As we’re continuing this month’s theme where we celebrate all culinary things Frenchie (well, you’ve got to really, the French are such a retiring lot — they’d never dream of singing their own praises), it seems like now is the time to let you into my shameful, dark secret. There is something in my past that I cannot escape from, no matter how much I may wish to. That secret, dear reader, is that I am, in fact, a quarter-French. Yes, some of my genetic make-up is Frenchie. Being a proud Englishman, this obviously churns me up inside.
Now my Gran, or Bonne-Maman as I called her, like many a Frenchie, thought of herself a good cook. Unfortunately for her she moved to England shortly after the end of the First World War. She left the bucolic center of France and found herself in the industrial paradise that is Teesside. It is somewhat redundant to note, but I will anyway, that England in the 1920s and 1930s was very different from the England of now. This is a time pre-Ainsley Harriot. Look at what passed for cookery films — not a single mention of Sally Salt or Percy Pepper. Even in the leafy climes of Islington you would be hard pressed to find a sun-dried tomato or a tub of hummus. These were dark, Ainsley Harriot-less times indeed.
So when I was instructed that as part of this blog I would be making a Parisian lunch using Elizabeth Bard recipes here in the Dennys-loving part of California that I call home, I thought back on my Bonne-Maman. Living in another country now is so easy. On my phone I can read English papers, I can, for the most part, try and approximate dishes that I’ve eaten in other countries. I can go into a supermarket in your average suburban strip-mall and I can guarantee I can find some exotic fruit or vegetable that it would have been unthinkable for this supermarket to stock 15 or 20 years ago. So when I received my recipes for an Omelette with Goat Cheese and Artichoke Hearts and for what Elizabeth Bard titles Better than French Onion Soup (after today’s Rugby World Cup Final, I’m guessing she means it should be called New Zealand Onion Soup), I’m struck by how easy it is to find all these ingredients and how easy it would be to find them in my hometown, where my Bonne-Maman spent the next 60 years of her life after moving there from France as a young adult.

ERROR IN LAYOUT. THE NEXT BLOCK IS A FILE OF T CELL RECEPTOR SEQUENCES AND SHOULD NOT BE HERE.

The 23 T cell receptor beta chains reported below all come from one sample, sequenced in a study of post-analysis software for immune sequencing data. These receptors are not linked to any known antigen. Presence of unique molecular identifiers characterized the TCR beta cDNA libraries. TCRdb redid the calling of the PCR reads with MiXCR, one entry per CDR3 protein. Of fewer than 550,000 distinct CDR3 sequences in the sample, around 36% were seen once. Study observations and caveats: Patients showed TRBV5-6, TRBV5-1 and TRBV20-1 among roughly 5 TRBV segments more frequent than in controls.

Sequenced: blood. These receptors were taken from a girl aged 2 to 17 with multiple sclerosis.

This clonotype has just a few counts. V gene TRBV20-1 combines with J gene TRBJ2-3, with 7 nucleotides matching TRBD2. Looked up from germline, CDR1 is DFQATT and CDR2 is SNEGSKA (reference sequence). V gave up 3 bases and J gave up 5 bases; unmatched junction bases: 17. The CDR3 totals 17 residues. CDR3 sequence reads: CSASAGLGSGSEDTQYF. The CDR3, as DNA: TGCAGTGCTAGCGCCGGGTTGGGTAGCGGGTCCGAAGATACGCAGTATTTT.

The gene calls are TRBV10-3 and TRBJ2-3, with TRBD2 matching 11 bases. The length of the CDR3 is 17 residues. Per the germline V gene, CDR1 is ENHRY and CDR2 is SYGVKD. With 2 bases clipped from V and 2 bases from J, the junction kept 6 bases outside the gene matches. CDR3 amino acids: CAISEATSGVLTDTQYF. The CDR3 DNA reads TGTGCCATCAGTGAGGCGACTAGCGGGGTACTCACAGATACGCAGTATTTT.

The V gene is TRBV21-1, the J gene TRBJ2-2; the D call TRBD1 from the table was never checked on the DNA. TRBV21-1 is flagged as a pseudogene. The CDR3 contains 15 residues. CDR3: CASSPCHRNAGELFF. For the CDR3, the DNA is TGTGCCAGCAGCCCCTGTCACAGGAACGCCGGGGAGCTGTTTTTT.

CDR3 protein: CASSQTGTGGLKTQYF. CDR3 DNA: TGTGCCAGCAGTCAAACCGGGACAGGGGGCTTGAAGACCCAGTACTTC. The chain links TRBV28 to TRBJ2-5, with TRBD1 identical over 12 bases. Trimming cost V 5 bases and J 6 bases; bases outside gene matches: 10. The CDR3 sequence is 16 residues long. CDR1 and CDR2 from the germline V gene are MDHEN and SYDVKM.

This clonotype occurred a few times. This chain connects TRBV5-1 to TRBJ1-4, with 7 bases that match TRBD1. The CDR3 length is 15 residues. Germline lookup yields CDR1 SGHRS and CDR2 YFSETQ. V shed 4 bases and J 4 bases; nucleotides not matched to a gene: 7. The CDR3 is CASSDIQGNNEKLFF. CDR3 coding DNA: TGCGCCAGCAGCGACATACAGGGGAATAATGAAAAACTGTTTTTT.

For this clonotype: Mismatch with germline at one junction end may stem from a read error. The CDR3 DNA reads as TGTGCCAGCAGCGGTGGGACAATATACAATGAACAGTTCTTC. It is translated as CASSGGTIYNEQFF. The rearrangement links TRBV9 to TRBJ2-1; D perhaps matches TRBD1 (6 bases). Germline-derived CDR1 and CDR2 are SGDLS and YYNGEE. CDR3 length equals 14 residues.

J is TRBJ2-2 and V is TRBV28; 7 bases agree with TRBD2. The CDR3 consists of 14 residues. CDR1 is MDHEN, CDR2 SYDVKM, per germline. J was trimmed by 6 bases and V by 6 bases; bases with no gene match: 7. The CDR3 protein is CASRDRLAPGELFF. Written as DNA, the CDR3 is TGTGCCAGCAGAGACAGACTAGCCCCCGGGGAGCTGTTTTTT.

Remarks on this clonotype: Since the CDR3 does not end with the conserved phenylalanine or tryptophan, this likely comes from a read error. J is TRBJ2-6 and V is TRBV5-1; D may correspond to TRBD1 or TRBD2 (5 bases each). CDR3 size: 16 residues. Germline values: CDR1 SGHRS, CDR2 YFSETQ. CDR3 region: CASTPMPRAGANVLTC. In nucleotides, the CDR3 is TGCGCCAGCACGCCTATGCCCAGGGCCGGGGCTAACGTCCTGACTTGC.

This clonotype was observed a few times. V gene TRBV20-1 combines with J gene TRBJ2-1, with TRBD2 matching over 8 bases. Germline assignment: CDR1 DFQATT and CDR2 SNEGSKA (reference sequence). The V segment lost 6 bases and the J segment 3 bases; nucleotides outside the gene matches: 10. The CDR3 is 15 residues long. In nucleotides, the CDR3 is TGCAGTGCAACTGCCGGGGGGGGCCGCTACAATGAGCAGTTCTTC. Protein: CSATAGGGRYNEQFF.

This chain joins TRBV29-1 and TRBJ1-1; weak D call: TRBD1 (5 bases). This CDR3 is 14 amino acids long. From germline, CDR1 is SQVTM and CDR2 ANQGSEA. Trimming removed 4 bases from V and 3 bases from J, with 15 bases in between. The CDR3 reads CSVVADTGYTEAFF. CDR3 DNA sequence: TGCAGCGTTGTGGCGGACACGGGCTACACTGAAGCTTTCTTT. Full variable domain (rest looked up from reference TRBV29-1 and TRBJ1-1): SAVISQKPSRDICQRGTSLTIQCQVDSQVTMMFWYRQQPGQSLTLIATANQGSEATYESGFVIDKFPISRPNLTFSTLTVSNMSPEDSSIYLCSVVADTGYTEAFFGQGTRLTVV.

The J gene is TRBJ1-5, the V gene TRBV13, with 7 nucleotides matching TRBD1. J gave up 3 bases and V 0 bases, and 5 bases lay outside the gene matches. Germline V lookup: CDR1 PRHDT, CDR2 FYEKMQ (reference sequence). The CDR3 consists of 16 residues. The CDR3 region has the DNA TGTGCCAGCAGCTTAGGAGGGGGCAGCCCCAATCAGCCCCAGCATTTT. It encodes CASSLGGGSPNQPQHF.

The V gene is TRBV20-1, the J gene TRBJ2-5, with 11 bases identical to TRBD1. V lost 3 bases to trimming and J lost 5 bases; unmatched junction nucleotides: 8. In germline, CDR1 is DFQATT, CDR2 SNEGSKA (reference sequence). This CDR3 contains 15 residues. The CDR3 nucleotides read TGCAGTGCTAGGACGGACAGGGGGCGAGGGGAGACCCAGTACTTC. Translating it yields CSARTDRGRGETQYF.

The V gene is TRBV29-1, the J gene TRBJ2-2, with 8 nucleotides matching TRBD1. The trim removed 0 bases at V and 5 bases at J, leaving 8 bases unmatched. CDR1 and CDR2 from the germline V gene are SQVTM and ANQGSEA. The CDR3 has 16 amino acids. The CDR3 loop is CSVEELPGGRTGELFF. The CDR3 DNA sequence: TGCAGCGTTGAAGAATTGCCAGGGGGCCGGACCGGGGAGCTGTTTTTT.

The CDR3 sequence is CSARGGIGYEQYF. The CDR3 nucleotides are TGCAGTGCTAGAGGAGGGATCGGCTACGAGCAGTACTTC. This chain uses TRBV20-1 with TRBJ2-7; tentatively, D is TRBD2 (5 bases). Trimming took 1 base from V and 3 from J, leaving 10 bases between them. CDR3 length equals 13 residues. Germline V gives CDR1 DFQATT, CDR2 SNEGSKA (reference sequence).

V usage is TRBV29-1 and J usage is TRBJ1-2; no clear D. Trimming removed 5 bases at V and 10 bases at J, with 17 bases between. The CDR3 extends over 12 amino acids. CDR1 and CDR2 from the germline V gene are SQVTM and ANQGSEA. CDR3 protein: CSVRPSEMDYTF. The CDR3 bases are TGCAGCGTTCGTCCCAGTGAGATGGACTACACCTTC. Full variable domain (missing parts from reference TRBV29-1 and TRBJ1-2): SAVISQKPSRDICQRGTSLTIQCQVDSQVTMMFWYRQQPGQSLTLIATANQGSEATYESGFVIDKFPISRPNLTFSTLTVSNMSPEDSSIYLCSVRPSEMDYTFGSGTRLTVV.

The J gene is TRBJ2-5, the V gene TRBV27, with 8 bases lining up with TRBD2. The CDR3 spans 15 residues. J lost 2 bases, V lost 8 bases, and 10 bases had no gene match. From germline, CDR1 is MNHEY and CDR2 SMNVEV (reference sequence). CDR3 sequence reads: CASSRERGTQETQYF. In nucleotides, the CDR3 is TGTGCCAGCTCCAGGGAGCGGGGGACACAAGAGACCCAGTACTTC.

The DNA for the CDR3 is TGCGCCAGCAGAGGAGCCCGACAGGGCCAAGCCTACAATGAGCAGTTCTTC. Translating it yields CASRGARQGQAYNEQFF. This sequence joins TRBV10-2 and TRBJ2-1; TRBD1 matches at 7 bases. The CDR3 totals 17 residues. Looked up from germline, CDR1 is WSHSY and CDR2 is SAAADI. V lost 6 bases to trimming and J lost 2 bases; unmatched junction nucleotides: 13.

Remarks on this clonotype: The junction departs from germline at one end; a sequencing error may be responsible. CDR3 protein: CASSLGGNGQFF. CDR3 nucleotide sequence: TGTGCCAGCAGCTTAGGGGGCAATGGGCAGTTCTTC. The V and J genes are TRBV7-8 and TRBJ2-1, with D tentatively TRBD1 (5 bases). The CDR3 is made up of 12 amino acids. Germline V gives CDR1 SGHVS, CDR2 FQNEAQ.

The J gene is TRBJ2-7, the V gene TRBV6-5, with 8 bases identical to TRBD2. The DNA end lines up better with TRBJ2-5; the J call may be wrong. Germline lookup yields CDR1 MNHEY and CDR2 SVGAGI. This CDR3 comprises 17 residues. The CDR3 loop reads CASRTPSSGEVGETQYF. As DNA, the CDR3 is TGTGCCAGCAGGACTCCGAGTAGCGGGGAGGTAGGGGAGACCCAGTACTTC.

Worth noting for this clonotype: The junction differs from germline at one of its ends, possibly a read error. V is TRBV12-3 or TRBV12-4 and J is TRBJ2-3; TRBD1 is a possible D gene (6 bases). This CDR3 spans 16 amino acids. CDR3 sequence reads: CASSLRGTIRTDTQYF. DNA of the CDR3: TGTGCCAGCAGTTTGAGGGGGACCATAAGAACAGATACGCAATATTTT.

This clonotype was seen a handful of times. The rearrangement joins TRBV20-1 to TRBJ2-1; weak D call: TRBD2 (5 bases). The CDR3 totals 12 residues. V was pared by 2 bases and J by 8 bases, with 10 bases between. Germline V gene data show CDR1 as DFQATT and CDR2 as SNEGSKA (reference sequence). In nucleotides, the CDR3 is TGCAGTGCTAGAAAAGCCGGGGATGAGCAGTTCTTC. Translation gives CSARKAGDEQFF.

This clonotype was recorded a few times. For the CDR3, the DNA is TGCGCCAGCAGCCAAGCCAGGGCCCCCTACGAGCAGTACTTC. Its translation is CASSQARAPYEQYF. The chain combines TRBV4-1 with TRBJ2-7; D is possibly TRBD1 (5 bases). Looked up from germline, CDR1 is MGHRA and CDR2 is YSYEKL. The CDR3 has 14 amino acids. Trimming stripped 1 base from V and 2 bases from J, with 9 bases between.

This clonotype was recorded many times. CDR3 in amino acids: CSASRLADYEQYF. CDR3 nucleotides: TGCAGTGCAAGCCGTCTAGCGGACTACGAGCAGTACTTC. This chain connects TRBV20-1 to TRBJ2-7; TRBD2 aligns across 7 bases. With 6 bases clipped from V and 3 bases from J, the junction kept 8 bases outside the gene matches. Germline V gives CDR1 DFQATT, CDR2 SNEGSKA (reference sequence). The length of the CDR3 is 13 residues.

But, for the most part, Bonne-Maman wasn’t able to get everything that she needed and so would make do with local alternatives. As a child in the early 80s when Bonne-Maman was still able to live in her own house and do her own cooking, I saw the end product of all of her years living in the north-east of England (hardly the gourmet capital of the world) and the compromises she had to make to recreate dishes from her French background. There was a whole repertoire that she had. One, in particular, that I recall was that when she would make a roast she would have a little side-dish to go alongside it that consisted of sliced onion doused in malt vinegar. It seems curious, though the way she made it, not at all unpleasant, and I am sure it has some French classic as its antecedents and for years could probably only buy malt vinegar in Hartlepool. The other thing I remember is steaks. Her steaks were bloody, which I think the neighbors rationalized as her being French (and they are such an odd sort). I seem to recall this being a source of contention in my parents’ relationship as my Dad favored the bloody steaks he had been brought up on, but my Mum insisted that they had to be cooked well-done. It was a debate that was only ended when the crisis over British beef in the late 80s saw my family dramatically reduce its beef consumption.
So as I follow Elizabeth’s recipes, I am just struck by how easy it is to buy and prepare all the ingredients that I need to recreate a delicious Parisian lunch, but my poor grandmother had to make do with malt vinegar, pease pudding and her own ingenuity.
STAY TUNED for tomorrow’s post on classic displaced writing.
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